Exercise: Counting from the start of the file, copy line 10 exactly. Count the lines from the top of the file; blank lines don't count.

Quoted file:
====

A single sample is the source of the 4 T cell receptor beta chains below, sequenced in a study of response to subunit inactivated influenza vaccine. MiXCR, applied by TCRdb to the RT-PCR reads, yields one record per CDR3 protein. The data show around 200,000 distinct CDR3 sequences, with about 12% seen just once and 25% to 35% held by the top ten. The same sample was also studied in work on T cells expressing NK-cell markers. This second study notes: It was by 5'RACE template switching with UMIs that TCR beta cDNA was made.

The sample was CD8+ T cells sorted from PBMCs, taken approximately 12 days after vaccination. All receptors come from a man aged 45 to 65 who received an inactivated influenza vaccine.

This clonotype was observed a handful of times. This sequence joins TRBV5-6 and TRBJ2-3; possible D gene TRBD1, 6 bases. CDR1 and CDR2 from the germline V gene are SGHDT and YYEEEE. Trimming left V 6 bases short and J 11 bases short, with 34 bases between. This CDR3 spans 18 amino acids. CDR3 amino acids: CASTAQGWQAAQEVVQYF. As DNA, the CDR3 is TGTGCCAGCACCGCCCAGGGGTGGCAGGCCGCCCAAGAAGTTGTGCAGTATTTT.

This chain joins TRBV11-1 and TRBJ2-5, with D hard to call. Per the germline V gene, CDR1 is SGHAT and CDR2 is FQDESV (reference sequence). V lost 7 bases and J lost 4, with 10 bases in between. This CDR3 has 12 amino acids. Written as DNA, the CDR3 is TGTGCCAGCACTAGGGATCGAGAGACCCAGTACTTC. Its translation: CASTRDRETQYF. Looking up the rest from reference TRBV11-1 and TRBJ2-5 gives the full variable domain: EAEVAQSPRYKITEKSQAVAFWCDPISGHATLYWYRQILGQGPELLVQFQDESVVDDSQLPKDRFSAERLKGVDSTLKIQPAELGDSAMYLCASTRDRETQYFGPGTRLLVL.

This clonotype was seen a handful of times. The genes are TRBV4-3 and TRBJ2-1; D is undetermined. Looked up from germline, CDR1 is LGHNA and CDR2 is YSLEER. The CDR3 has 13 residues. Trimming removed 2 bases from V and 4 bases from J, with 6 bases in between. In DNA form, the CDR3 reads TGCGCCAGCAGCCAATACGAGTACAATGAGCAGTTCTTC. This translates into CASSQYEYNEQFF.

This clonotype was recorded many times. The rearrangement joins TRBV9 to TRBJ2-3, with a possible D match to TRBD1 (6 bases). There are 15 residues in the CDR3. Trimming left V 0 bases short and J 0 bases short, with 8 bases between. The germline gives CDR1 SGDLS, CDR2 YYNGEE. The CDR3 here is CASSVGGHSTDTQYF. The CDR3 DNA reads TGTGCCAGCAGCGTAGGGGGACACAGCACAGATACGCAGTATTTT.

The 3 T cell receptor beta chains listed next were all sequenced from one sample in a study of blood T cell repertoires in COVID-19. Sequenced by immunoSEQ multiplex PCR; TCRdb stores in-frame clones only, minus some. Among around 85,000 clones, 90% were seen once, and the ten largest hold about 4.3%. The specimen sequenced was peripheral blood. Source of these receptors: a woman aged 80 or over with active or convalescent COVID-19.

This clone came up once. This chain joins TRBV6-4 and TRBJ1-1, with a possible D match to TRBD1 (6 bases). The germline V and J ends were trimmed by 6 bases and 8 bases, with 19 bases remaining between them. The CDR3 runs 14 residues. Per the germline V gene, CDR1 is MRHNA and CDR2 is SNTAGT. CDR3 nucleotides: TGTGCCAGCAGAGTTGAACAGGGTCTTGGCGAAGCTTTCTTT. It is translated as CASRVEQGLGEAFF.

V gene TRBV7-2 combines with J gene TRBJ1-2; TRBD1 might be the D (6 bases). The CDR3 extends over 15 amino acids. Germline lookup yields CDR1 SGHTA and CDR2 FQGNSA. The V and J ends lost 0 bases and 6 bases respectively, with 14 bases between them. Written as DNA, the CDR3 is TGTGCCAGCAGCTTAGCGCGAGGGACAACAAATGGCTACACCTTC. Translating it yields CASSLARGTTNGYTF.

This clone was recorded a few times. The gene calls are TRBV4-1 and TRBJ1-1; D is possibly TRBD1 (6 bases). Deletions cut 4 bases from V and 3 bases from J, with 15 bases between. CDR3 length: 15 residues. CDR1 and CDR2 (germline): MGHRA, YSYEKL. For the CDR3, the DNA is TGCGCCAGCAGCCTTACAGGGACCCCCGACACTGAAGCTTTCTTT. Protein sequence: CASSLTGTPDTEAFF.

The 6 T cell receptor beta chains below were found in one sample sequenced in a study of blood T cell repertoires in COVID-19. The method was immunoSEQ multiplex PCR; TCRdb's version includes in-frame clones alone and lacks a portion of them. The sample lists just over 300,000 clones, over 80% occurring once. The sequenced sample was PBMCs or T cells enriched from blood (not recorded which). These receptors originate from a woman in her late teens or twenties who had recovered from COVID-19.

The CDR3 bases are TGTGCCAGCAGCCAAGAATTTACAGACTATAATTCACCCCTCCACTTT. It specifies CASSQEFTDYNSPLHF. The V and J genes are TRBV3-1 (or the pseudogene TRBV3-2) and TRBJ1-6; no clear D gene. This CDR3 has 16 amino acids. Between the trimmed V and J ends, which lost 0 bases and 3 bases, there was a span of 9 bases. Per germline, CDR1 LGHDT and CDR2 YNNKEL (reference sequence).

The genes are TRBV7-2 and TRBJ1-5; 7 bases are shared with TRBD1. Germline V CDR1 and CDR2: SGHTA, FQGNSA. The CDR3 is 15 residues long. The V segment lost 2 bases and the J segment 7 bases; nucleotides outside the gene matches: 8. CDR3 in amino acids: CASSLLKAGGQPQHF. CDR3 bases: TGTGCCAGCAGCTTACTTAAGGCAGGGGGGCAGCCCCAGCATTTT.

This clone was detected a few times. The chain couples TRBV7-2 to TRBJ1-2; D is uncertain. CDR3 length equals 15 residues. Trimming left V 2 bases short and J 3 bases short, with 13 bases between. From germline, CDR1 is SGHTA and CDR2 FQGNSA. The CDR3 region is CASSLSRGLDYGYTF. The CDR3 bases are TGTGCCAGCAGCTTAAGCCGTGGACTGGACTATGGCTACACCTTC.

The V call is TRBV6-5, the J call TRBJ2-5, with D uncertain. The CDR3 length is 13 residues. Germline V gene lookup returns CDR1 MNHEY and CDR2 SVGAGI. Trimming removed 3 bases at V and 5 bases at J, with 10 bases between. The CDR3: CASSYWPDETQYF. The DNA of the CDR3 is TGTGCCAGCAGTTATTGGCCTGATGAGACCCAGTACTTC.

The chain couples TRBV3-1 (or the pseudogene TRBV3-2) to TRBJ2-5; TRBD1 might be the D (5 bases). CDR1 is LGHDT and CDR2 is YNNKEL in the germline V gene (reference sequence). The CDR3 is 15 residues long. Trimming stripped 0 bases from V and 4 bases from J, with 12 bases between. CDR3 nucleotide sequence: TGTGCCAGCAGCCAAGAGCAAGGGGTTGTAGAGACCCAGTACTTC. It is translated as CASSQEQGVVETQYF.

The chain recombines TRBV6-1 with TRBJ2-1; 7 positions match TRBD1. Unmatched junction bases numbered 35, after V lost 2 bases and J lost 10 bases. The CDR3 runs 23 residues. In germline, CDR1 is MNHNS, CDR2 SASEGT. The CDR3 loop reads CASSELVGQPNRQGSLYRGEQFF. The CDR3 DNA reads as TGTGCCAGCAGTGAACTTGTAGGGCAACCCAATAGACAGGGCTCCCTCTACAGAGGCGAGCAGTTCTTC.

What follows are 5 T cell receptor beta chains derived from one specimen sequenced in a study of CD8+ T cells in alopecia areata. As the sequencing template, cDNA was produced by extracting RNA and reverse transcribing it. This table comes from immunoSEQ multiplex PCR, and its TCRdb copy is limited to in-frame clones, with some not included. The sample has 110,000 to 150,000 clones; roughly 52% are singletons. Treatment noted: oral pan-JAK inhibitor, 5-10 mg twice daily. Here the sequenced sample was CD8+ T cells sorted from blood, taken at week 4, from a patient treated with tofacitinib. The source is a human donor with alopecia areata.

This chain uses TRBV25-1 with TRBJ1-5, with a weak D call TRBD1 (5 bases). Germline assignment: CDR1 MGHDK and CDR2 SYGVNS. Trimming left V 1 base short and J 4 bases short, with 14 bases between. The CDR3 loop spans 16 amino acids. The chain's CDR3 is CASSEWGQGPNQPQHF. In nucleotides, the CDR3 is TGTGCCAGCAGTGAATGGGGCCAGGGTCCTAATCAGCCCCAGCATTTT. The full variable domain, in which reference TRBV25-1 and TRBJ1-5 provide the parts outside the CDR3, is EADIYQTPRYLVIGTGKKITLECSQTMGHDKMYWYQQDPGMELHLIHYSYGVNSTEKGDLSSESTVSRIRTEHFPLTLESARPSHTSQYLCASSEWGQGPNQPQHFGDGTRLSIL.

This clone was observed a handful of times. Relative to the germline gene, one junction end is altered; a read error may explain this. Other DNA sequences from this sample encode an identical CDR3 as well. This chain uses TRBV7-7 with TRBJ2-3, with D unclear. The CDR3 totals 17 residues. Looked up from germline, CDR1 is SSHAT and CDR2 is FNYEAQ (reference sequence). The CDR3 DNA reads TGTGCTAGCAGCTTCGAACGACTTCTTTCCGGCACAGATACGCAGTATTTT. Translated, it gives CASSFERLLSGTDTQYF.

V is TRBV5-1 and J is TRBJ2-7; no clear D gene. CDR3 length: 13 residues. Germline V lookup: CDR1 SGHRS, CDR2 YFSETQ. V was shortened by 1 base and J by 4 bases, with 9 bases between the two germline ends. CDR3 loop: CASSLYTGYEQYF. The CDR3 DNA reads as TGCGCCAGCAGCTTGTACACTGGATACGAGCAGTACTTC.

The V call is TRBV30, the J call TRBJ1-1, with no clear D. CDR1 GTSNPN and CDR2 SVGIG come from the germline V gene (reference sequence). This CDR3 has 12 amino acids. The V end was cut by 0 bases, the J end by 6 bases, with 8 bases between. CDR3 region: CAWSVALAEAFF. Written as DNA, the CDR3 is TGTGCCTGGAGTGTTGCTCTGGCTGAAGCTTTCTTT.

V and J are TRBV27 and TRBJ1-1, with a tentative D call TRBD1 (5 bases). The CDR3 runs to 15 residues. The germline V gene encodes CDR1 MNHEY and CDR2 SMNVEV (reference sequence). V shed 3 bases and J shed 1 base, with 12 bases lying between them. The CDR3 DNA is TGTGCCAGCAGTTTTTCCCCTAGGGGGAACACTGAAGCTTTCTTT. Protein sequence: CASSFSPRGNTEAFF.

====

This clone was recorded a few times. The gene calls are TRBV4-1 and TRBJ1-1; D is possibly TRBD1 (6 bases). Deletions cut 4 bases from V and 3 bases from J, with 15 bases between. CDR3 length: 15 residues. CDR1 and CDR2 (germline): MGHRA, YSYEKL. For the CDR3, the DNA is TGCGCCAGCAGCCTTACAGGGACCCCCGACACTGAAGCTTTCTTT. Protein sequence: CASSLTGTPDTEAFF.